‘Film Stars Don’t Die in Liverpool’ falls flat as biopic, charms as romance

Susie Allnutt/Sony Pictures Classics/Courtesy

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Grade: 3.0/5.0

Paul McGuigan’s latest, “Film Stars Don’t Die in Liverpool”, depicts the true story of actress Gloria Grahame’s (Annette Bening) last years, from 1979 to 1981 and her romance with the much younger Peter Turner (Jamie Bell).

Grahame, a shining star of the 1950s, starred in films like “It’s a Wonderful Life” (1946) and won an Academy Award for Best Supporting Actress for her role in “The Bad and the Beautiful” (1952). Known as a skillful actress with a strong will and a gorgeous, memorable face, Grahame had an irresistible allure that this biopic failed to match. “Film Stars Don’t Die in Liverpool” ultimately falls short in connecting the audience to Grahame, but it succeeds somewhat as a romance.

After Gloria collapses in her dressing room before a show, she makes the decision to travel to Liverpool and stay with the family of her lover Peter, who is almost three decades younger than her. We quickly find out that Gloria has breast cancer and that she is near death, despite her insistence that she can recover and beat her illness. Peter’s family lovingly takes care of Gloria so that she can spend her final days with Peter.

Gloria’s depressing battle with cancer is contrasted with a series of both lighthearted and saddening flashbacks. We see how her romance with Peter begins when she moves in next door to Peter, and after a quirky scene of Gloria and Peter boogieing together to a disco record, their relationship quickly develops after Peter kisses Gloria. The classic “girl next door” trope that marks the beginning of Peter’s and Gloria’s relationship, though a little cheesy, is special because of the large age difference between them.

At times, though, the many flashbacks are cheesy and choppy — characters will randomly walk into a door that literally leads to the past. The flashbacks also fail to answer important questions, such as how Gloria met Peter’s family and was accepted by them. The one redeeming aspect about the flashbacks is that they do give insight into Gloria’s personality, which is directly related to Bening’s presence in the film.

Bening is as striking as ever, especially when conveying Gloria’s vanity. We see real fire when anyone calls Gloria old, and we see arctic ice when Gloria’s mother and sister discuss Gloria’s dysfunctional past marriages (including one with her former stepson Anthony Ray) in front of Peter.

The flashbacks show off Bening’s versatility, as she is both the Gloria who stands strong and confident with the knowledge that her beauty is intact and also the woman who is too scared to confide in Peter that their romance is doomed by her looming diagnosis. Bening is not the only star, however, as Bell gives a solid performance alongside her, playing both the lover grieving for a woman who is still alive and a caretaker and source of strength for Gloria in her final days.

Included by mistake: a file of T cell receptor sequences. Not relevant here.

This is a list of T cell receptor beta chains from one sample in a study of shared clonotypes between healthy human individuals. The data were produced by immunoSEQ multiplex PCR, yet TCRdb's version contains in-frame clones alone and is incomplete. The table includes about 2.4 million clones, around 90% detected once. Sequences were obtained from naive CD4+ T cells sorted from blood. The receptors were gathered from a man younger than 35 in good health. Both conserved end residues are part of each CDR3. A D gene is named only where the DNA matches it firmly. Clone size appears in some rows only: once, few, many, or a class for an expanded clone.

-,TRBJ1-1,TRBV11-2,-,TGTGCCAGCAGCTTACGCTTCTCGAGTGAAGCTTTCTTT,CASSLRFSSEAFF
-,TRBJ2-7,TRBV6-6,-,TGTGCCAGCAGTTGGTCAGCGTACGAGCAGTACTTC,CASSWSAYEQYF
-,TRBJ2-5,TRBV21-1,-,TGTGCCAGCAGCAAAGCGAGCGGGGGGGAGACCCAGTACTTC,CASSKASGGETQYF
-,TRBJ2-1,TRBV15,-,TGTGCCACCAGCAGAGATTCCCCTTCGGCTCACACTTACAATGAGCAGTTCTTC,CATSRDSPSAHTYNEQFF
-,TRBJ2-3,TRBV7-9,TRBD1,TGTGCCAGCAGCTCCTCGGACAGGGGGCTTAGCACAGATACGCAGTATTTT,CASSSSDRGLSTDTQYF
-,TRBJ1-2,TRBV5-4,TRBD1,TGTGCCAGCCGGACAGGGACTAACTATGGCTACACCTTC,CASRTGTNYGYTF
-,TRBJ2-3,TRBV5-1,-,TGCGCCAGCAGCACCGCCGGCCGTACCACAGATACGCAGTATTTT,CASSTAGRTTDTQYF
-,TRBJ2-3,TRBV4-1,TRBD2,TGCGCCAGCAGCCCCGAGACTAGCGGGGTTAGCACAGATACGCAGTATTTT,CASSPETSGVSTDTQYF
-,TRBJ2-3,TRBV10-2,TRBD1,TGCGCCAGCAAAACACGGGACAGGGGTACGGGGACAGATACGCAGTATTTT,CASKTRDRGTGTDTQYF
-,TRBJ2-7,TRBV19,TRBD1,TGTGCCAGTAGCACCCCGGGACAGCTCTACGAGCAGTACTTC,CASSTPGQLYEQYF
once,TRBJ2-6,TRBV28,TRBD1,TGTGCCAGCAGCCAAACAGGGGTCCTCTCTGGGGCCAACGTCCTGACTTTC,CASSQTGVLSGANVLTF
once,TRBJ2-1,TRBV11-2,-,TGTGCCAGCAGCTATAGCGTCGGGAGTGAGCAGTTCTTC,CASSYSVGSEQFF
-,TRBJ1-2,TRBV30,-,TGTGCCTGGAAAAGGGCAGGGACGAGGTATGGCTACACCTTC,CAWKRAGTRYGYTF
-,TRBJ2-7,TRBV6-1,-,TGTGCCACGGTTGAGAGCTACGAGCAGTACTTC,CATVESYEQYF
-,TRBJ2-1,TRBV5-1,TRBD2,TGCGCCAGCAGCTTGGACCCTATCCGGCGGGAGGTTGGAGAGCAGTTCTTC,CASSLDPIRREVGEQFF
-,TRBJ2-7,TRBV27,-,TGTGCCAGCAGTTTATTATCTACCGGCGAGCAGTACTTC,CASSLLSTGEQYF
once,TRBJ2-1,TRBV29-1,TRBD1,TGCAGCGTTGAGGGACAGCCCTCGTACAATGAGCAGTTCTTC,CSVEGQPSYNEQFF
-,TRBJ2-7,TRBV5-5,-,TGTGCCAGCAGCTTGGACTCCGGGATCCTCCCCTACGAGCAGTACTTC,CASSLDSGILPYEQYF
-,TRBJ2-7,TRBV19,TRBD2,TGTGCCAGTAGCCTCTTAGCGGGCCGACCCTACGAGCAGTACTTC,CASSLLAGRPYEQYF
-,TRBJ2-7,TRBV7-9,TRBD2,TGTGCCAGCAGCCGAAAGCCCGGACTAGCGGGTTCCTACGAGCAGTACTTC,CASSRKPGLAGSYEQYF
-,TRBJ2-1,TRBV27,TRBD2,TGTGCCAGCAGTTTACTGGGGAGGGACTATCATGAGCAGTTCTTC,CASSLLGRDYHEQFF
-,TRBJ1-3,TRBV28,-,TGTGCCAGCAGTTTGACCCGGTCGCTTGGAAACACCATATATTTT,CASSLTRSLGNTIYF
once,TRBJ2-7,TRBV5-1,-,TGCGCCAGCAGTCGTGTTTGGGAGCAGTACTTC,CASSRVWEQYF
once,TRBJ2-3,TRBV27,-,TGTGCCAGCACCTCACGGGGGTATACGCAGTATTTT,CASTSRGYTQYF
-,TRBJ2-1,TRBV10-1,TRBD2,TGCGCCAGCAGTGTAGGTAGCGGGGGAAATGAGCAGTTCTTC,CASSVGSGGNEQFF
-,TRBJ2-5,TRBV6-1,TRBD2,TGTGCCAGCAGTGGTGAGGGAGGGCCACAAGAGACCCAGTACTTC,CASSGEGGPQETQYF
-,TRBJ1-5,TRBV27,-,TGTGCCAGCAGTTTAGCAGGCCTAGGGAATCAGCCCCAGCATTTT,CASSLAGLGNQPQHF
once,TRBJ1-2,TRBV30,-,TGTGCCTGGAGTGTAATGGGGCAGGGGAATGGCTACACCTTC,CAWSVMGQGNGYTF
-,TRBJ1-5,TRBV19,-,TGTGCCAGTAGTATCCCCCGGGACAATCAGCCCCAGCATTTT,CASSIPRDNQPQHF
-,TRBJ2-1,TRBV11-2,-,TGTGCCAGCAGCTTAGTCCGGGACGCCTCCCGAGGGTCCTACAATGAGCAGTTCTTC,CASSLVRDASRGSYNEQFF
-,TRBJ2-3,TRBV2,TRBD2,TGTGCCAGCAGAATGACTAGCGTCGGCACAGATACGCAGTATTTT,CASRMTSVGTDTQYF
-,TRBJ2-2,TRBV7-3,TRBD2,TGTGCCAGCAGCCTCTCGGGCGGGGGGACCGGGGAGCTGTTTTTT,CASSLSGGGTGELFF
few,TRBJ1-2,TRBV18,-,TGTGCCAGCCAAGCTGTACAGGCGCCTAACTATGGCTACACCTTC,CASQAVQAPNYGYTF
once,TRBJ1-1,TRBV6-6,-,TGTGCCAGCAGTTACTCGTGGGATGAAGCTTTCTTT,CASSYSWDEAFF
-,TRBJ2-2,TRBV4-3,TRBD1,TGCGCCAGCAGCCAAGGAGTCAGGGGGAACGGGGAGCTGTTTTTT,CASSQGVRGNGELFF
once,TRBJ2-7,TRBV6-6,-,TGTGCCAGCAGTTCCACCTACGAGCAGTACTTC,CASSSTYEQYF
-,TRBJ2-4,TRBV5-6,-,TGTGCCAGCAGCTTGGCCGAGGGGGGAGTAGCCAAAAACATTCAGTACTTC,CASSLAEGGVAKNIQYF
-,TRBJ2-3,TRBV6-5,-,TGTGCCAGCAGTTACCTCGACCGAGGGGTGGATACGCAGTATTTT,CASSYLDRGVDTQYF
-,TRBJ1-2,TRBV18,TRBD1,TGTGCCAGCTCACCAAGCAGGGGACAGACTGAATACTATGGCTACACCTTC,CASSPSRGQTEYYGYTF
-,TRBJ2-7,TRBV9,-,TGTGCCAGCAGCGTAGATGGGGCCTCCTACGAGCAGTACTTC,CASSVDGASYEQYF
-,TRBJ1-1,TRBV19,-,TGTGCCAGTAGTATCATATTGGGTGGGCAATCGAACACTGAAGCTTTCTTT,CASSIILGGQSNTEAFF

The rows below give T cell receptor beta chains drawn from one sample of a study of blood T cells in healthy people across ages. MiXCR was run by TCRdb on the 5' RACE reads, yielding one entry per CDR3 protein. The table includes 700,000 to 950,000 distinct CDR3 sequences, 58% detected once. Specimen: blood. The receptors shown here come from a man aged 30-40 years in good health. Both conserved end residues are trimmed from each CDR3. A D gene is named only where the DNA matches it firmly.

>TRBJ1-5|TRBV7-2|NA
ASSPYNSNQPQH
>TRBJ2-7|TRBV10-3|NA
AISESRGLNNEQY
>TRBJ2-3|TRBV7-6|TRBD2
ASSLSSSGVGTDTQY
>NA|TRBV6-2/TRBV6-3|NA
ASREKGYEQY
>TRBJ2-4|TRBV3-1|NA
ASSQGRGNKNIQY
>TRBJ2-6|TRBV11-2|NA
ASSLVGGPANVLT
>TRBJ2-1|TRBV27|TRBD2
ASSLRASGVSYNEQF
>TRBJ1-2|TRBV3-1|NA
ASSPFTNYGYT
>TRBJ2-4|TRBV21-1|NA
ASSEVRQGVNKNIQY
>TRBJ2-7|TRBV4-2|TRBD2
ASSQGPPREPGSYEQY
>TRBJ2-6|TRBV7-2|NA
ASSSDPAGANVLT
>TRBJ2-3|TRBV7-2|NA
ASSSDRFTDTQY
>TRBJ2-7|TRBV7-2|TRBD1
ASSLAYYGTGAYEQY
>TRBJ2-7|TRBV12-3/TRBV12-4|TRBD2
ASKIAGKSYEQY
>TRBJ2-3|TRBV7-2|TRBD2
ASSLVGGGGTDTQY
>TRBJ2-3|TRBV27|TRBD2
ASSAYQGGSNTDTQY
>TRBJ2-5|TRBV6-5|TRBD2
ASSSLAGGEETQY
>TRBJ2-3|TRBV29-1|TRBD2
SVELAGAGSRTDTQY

Susie Allnutt/Sony Pictures Classics/Courtesy

No matter how strong the film’s performances are, the narrative of “Film Stars Don’t Die in Liverpool” is ultimately disappointing. Since the script pays so little attention to Gloria’s life and accomplishments, the film’s lack of gravitas is jarringly noticeable. The film was so centered around Peter’s and Gloria’s affair (and later in the film, just her sickness) that it felt like a standard May-December romance rather than an homage to an amazing actress’s career.

This narrative choice is a problem when it becomes clear that “Film Stars Don’t Die in Liverpool” could pretty much feature anyone’s grandmother — Gloria’s sickness or her affair with Peter take precedence over the charm and glamour that surrounded her life. Black-and-white shots of Gloria’s performances from the ‘50s certainly don’t remedy this disconnect from Gloria’s storied past. As a result, key scenes, clearly intended to be tearjerkers, evoked little emotional response.

Even still, “Film Stars Don’t Die in Liverpool” is a beautifully passionate and tender depiction of the relationship between the young Peter and his dying lover Gloria. Yet, the lack of attention to Gloria’s life and talent makes the film less of a hard-hitting biopic and more of a sappy, sweet romance — and an underwhelming one at that.

“Film Stars Don’t Die in Liverpool” is currently playing at Clay Theatre.

Contact Roshni Rawal at [email protected].